In the cartridge: Nitrosamines. Known carcinogens. That means it causes cancer.

There is something a bit refreshing about such an out-and-out lie.

Not so refreshing is the hypocrisy:  Recall that the TSNAs are a trace contaminant of medical-grade nicotine.  What else uses medical grade nicotine?  The pharmaceutical nicotine products — gums, patches, lozenges — that Hahn aggressively pushes smokers to use.  In fact, the level of contamination found in e-cigarettes is about the same as is found in those products, and has never been found to exceed the allowable tolerances for them.

Now that is some seriously bold lying!


posted by Carl V Phillips (with input from CASAA board)

Another classic anti-THR lie that dates back to the early days of anti-THR is the “list the chemicals” ploy.  When I first started documenting the lies, one favorite was an oft-copied list of chemicals that could be found in smokeless tobacco, along with a scary example of where else each could be found.  For example, “acetone, found in nail polish remover” or “water, found in the smallpox virus and used as a torture tool by the US government”.  The most memorable was “cadmium, found in car batteries”, which was funny because this appeared consistently in the lists, even though car batteries (unlike many rechargeable small batteries) do not use cadmium, and so any cadmium in them is — as with smokeless tobacco — a trace contaminant.

Of course, I was joking about them mentioning the water and the various nasty things it is a part of.  It illustrates the dishonest of their rhetoric:  Every relatively common chemical is a key ingredient in something nasty, and every relatively common chemical can be found in almost everything.  By “relatively common”, I mean basically any of the thousands of chemicals whose name a well-read non-chemist has ever heard.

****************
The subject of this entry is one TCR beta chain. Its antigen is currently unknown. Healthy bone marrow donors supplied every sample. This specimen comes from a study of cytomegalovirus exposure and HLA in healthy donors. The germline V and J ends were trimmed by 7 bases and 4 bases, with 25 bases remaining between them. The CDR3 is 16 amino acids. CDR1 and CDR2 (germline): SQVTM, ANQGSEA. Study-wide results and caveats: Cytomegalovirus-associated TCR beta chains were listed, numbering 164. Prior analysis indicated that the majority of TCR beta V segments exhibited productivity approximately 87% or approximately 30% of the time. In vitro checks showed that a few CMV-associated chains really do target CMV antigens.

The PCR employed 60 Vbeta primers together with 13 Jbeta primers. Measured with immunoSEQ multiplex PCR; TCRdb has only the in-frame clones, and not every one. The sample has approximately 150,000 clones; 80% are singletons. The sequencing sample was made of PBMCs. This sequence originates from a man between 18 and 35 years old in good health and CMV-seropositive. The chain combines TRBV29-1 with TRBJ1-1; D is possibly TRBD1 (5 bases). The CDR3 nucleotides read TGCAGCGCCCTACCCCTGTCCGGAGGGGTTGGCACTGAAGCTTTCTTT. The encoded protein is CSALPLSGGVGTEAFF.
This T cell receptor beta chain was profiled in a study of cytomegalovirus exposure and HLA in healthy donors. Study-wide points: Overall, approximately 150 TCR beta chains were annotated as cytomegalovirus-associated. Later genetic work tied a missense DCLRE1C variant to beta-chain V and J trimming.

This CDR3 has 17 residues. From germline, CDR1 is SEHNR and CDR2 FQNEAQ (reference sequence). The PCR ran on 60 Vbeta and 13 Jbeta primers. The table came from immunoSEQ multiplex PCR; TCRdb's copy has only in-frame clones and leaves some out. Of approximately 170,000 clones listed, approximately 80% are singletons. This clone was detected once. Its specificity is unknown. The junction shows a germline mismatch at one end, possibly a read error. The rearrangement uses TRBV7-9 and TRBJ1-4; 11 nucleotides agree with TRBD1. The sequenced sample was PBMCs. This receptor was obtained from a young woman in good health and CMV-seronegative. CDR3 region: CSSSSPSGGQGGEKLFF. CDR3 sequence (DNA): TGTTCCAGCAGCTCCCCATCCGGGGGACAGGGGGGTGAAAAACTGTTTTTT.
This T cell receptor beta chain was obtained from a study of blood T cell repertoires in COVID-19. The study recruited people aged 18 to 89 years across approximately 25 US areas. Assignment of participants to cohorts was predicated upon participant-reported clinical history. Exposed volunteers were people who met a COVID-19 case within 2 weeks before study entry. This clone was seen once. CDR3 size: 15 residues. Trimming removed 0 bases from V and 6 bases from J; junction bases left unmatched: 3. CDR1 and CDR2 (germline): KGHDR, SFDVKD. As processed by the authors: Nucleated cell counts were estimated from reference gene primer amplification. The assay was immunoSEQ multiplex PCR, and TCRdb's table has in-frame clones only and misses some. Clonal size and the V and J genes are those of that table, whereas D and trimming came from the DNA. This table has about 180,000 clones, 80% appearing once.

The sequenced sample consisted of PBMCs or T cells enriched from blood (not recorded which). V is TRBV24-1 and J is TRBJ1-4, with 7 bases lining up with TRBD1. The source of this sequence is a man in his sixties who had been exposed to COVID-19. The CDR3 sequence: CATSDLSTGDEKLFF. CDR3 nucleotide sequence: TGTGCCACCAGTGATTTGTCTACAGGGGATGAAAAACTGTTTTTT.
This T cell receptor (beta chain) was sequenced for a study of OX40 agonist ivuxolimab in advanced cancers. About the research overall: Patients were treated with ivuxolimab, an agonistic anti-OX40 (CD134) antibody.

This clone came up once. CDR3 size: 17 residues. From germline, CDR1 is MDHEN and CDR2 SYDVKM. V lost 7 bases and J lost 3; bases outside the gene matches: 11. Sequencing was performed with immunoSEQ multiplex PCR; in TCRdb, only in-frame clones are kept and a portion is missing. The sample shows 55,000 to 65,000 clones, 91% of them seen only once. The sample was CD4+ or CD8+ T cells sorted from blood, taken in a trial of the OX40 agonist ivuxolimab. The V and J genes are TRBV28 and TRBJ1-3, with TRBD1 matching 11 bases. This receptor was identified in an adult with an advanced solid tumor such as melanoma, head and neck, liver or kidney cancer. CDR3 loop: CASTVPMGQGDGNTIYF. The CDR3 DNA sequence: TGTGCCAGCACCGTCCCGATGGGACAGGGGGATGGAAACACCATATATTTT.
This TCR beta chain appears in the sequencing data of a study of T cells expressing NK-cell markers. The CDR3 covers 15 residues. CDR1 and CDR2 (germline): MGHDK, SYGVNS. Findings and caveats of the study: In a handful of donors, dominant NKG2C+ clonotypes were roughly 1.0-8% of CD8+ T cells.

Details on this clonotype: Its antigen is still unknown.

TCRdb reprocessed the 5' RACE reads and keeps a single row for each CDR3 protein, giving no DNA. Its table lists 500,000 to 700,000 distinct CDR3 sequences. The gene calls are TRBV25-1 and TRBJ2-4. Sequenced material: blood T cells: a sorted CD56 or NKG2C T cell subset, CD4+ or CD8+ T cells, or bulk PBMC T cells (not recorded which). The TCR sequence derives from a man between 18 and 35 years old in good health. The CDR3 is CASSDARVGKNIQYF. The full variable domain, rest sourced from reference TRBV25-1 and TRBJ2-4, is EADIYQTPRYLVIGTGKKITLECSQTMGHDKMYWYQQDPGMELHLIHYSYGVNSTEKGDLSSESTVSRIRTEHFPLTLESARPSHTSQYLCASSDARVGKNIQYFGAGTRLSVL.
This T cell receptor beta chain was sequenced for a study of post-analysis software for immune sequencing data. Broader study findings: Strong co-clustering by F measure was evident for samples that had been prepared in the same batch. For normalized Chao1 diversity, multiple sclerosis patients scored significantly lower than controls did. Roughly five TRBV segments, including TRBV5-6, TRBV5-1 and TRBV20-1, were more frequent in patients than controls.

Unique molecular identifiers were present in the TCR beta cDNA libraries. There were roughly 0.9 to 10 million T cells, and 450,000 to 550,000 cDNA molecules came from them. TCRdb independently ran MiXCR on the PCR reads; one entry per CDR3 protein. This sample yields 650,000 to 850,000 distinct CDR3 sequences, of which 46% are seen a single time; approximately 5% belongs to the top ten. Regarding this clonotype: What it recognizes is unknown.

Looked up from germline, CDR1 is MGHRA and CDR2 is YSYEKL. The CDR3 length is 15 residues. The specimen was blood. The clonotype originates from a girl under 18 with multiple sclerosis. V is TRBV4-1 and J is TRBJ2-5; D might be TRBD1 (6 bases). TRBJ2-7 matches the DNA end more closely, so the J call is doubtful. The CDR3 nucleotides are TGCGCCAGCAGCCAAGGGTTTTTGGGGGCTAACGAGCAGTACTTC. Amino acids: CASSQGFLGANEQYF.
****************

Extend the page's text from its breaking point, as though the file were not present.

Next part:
Imagine my lack of shock when I discovered that the University of Kentucky’s Ellen J. Hahn was using this paleolithic tactic.  In the poster that we started discussing yesterday, she claims that e-cigarettes contain several specific chemicals and then tries to make that sound like it matters.  Putting off the issues of quantity and other more specific points, consider just the rhetoric:  “In the vapor: Acetone and Xylene. Nail polish remover and paint thinner?  You’re going to breathe that?”

Cute game there, never actually making a statement:  Not “you should not breathe that”, but “you are going to?”  Similarly, that first question mark might be a way of pretending to not be lying by pretending it is merely a question (sometimes known as the Fox News tactic):  “Is something that contains a tiny bit of these chemicals similar to nail polish remover and paint thinner?  No, of course not.”;  compare: “Ellen Hahn, a cannibal?  No of course not.  Or at least I confidently conclude even though I do not have definitive proof, since I am capable of sensible scientific reasoning.”